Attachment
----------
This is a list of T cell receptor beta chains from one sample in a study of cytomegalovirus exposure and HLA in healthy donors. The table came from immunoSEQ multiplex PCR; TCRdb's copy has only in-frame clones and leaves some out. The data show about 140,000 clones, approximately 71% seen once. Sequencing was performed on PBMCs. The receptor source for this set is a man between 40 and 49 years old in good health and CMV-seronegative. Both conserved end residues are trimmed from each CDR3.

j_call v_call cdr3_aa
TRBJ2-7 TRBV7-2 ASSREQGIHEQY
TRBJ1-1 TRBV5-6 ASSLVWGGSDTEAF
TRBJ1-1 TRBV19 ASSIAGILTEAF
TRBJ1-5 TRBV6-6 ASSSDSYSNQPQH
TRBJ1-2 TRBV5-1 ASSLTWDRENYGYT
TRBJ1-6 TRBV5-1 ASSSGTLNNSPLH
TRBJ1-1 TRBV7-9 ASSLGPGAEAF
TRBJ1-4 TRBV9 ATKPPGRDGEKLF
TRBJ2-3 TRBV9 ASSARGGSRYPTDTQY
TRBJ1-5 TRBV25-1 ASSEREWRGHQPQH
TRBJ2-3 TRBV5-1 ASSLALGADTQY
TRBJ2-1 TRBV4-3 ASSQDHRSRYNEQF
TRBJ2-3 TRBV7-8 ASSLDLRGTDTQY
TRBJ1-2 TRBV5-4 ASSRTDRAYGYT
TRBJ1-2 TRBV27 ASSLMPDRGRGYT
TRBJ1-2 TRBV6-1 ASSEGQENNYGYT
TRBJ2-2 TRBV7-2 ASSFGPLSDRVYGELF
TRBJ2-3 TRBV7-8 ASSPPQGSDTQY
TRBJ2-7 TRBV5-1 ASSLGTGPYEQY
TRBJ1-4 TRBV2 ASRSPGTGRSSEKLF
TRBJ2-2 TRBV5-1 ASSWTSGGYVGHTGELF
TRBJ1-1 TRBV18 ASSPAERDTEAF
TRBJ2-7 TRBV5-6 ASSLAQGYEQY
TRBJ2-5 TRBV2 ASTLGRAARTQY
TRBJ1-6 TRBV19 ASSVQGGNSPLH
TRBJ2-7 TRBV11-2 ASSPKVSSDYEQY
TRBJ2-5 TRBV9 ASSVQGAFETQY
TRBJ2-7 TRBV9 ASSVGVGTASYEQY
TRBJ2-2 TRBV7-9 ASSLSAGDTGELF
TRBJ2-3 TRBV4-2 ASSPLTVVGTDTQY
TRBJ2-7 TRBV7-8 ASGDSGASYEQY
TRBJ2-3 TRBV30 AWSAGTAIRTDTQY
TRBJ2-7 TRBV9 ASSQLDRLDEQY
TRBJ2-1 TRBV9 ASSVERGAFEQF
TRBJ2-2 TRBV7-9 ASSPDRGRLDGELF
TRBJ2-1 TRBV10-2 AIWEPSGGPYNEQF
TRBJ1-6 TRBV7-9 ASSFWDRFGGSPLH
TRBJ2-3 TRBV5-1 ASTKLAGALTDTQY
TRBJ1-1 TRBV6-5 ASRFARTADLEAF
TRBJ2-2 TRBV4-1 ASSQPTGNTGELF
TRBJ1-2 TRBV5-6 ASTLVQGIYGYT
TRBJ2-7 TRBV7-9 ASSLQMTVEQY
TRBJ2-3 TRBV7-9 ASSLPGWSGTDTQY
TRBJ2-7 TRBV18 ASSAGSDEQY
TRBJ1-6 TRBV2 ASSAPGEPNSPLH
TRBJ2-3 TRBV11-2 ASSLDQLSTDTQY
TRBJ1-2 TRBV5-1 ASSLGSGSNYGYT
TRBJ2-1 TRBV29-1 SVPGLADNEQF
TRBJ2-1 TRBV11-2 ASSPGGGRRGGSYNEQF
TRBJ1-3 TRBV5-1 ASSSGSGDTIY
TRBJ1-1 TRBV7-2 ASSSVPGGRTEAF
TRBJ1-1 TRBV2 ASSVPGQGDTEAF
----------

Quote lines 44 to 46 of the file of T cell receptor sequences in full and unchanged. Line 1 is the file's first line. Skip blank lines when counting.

TRBJ2-7 TRBV7-9 ASSLQMTVEQY
TRBJ2-3 TRBV7-9 ASSLPGWSGTDTQY
TRBJ2-7 TRBV18 ASSAGSDEQY